Wednesday, March 13

Review: Baba Is You [Nintendo Switch eShop]

With so many titles on Switch, and many genres well-represented, a major challenge for developers is figuring out how to stand out from the crowd. To maximize impact you can take an established path and then try to polish the gameplay better than anyone has done before, or you can take a risk and come up with something completely new in the hopes that it makes a strong impression. There’s no doubt that the people behind Baba Is You decided to go with the latter path, concocting a game where the key to success is figuring out how to change the rules in order to win rather than working within their limits.

You almost always start the level as the humble Baba, and aside from more typical elements such as walls, rocks, lava, water, skulls, and more around you there will also be some words defining the rules. While there are initially simpler in nature like Rock Is Push or Wall is Stop as you make progress the rules will evolve, adding more elements to be the subject and verb but also sometimes throwing an And into the mix as well. Given these rules and the layout of things around you what you’ll need to do is figure out how to manipulate or circumvent them in order to complete the puzzle.

What gets a bit crazy is how this will play out since it can vary pretty wildly from level to level. Sometimes you’ll need to change the conditions for success, assigning Win to a Rock instead of the typical flag. Sometimes you’ll need to change what’s assigned to You, controlling an entire Wall to work towards your solution. While the nature of your solutions may be similar it’s unusual to end up using the same means more than once so this also means that some puzzles will outright stump you. Seeming to understand that fact one terrific element of the game is that access to new area won’t always require you to complete everything, allowing you to step away from a head-scratcher and return to it later when you may get inspiration from another puzzle or simply see a new approach on another pass.

It’s likely the difficulty of figuring out how individual puzzles are solved that will be a barrier for some less determined gamers, with no hint system or guidance of any kind some of the leaps of faith you need to make can be a challenge. Of course that makes conquering them all the more rewarding though, so it’s hard to count it as a major complaint. The main thing to remember is that when you’re breaking the rules the nature of what you need to do is ever-changing, the most typical trap is allowing yourself to get comfortable and feeling like you’ve caught on. Throughout your time with the game it will continue to evolve and surprise you, which makes it both exciting and confounding. I do wish there were sometimes more room for greater latitude or variety in how you solve some problems as I could sometimes see alternative paths that didn’t work and these would slow me down as dead ends and feel like opportunities missed. That, and in the case of some puzzles the nature of the solution didn’t feel as creative in thought as an execution puzzle that had it revert to feeling like a classic box pusher.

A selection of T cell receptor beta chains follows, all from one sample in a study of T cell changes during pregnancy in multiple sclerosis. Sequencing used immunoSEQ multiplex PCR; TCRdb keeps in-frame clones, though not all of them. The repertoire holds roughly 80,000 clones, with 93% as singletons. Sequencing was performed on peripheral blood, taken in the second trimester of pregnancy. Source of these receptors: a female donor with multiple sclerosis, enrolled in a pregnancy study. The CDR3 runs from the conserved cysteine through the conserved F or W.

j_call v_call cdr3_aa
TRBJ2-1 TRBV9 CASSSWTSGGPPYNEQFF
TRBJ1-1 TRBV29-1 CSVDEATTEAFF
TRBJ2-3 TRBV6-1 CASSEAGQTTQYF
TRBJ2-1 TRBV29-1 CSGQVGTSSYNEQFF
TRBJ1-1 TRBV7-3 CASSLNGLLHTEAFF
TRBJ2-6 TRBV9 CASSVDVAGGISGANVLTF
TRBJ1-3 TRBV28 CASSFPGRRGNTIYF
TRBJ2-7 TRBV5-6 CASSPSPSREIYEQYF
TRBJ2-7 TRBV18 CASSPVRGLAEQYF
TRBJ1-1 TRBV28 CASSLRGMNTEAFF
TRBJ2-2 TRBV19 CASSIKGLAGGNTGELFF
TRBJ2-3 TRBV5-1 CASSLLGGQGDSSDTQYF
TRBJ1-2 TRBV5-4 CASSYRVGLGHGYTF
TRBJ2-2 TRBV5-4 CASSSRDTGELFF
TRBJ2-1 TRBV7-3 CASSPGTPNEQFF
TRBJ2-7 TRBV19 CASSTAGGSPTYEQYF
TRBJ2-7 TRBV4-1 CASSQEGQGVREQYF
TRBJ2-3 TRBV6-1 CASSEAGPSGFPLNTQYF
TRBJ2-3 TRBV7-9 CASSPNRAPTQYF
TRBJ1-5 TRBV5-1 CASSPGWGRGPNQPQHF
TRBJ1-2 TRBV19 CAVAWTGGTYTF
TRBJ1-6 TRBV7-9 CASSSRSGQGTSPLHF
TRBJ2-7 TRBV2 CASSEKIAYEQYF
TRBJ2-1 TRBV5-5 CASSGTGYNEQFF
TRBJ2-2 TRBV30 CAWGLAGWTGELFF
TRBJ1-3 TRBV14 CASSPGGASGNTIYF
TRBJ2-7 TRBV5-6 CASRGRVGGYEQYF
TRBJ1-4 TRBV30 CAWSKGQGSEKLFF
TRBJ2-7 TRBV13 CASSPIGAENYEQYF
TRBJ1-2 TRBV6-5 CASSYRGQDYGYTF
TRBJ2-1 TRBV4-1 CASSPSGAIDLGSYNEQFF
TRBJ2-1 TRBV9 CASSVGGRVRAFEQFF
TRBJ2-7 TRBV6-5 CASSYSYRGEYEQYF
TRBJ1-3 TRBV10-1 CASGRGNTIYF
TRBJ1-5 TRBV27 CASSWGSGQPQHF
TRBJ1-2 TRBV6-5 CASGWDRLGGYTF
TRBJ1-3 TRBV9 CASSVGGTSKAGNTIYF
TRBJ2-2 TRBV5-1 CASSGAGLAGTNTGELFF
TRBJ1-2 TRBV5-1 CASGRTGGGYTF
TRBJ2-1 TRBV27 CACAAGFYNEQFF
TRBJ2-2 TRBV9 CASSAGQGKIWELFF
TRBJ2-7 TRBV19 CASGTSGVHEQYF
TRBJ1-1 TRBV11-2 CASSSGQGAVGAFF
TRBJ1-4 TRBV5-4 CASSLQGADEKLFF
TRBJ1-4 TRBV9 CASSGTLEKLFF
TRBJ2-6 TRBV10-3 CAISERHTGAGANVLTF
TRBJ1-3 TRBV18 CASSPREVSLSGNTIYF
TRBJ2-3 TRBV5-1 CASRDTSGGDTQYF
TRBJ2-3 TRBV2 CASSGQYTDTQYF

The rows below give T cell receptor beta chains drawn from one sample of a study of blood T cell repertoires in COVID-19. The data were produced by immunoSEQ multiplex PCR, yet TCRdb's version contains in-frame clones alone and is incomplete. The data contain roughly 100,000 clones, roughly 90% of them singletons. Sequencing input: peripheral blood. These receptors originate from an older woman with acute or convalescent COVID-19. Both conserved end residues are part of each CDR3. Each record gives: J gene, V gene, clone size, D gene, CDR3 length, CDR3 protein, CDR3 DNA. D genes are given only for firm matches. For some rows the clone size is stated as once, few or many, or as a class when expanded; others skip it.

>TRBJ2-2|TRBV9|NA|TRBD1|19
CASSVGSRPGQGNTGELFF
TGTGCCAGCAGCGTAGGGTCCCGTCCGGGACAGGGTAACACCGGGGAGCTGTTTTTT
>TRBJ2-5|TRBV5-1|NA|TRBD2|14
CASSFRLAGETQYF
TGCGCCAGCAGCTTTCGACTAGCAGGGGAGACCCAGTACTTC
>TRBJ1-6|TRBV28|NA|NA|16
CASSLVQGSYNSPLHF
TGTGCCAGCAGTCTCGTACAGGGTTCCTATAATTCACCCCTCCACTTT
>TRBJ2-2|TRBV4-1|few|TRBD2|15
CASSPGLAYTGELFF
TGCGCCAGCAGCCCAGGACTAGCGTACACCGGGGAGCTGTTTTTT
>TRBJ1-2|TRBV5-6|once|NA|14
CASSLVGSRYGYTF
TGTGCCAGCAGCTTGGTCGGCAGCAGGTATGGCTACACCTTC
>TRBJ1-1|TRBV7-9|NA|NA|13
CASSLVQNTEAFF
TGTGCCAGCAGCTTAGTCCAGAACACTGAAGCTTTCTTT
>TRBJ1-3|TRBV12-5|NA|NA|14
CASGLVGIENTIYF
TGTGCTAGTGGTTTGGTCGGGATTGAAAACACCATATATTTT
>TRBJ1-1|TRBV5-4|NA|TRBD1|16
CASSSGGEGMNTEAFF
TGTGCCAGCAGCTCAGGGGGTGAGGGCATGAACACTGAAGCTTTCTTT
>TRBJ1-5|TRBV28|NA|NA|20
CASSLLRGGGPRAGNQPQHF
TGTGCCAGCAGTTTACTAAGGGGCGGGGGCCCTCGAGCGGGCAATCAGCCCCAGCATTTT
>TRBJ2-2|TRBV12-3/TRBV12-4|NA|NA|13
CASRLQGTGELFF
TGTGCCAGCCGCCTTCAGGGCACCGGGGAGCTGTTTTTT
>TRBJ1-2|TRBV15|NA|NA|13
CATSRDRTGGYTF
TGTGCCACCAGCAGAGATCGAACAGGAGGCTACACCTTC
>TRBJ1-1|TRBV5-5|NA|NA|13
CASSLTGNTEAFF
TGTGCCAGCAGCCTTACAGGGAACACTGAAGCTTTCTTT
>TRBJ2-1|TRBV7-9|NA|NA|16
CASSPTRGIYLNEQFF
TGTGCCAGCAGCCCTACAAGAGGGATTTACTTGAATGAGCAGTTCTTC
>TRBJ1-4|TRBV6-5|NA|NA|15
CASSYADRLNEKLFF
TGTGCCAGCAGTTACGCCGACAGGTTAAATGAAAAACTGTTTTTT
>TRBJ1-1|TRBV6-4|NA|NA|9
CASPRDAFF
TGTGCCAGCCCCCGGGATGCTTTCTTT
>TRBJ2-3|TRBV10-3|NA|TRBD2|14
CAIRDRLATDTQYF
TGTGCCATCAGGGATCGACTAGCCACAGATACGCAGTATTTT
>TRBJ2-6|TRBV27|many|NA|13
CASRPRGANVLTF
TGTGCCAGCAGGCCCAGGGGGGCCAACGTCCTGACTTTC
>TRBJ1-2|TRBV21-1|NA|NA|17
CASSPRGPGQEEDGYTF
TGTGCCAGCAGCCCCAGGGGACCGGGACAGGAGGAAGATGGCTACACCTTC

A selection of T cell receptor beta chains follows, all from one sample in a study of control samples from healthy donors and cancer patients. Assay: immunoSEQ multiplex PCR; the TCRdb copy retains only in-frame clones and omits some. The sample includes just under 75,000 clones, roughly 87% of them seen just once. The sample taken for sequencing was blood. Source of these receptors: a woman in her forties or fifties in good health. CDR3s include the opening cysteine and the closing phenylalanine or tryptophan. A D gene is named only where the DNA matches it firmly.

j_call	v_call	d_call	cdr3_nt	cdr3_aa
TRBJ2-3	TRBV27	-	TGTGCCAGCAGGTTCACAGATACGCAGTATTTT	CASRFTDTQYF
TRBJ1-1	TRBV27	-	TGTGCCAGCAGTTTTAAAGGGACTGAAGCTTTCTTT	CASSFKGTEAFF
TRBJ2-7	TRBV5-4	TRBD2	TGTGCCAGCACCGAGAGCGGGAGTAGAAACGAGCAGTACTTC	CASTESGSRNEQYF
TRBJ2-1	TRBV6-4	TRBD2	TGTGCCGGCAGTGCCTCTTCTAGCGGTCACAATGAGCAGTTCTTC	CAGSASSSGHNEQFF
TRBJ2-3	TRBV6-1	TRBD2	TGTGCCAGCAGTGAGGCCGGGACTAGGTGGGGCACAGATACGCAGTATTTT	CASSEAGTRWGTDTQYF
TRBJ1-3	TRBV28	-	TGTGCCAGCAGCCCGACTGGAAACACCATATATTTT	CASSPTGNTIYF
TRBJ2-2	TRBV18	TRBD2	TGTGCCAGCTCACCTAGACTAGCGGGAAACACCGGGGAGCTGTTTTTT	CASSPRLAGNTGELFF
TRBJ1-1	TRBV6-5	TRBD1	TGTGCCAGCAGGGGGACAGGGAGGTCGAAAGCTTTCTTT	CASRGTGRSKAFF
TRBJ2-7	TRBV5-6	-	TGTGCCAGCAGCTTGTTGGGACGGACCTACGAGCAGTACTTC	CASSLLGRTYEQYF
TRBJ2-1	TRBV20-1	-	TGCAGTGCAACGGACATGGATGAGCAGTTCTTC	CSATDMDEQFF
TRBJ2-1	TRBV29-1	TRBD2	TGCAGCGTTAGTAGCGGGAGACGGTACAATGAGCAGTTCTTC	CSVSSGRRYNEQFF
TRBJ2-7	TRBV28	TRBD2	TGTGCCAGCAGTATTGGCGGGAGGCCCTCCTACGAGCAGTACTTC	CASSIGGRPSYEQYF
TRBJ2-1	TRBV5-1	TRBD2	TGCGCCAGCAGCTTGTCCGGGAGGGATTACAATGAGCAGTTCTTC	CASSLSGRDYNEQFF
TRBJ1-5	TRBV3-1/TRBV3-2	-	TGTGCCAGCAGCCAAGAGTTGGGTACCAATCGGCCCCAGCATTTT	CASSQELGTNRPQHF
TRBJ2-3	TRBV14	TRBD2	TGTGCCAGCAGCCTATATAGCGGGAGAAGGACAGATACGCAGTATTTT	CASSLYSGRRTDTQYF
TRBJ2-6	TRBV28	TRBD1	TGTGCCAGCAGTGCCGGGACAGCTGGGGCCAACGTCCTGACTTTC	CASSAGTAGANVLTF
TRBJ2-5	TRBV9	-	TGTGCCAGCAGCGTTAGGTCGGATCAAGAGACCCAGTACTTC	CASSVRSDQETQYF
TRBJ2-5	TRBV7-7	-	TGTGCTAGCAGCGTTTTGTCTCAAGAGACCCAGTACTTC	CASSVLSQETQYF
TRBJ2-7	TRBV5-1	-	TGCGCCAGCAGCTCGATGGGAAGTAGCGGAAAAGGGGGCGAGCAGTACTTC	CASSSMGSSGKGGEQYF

Quibbles aside, it’s hard to deny that Baba is You is a pretty brilliant breath of fresh air in the puzzle space. I love the concept of winning in a game being tied to rejecting and then changing the rules to find success, and would be intrigued to see this applied elsewhere. The notion of circumventing traditional rules and encouraging people to apply more creativity is a great one, and deserves to be explored further. As an initial foray into this concept Baba Is You manages to be refreshing and also frustrating but true puzzle fans would be making a mistake not to give it a spin.

Score: 8.5

  • An innovative idea explored pretty thoroughly
  • The nature of the puzzle solutions continues to change in surprising ways
  • Flexibility in many areas allows you to move on without completing all stages first

  • No hint system or guidance of any kind can be frustrating when you’re completely stuck
  • Sometimes you may see alternative ways of solving problems that won’t work, frustrating not only because of an opportunity missed but also time wasted on a dead end
  • There are puzzles which boil down more to an exercise in classic box pushing than creativity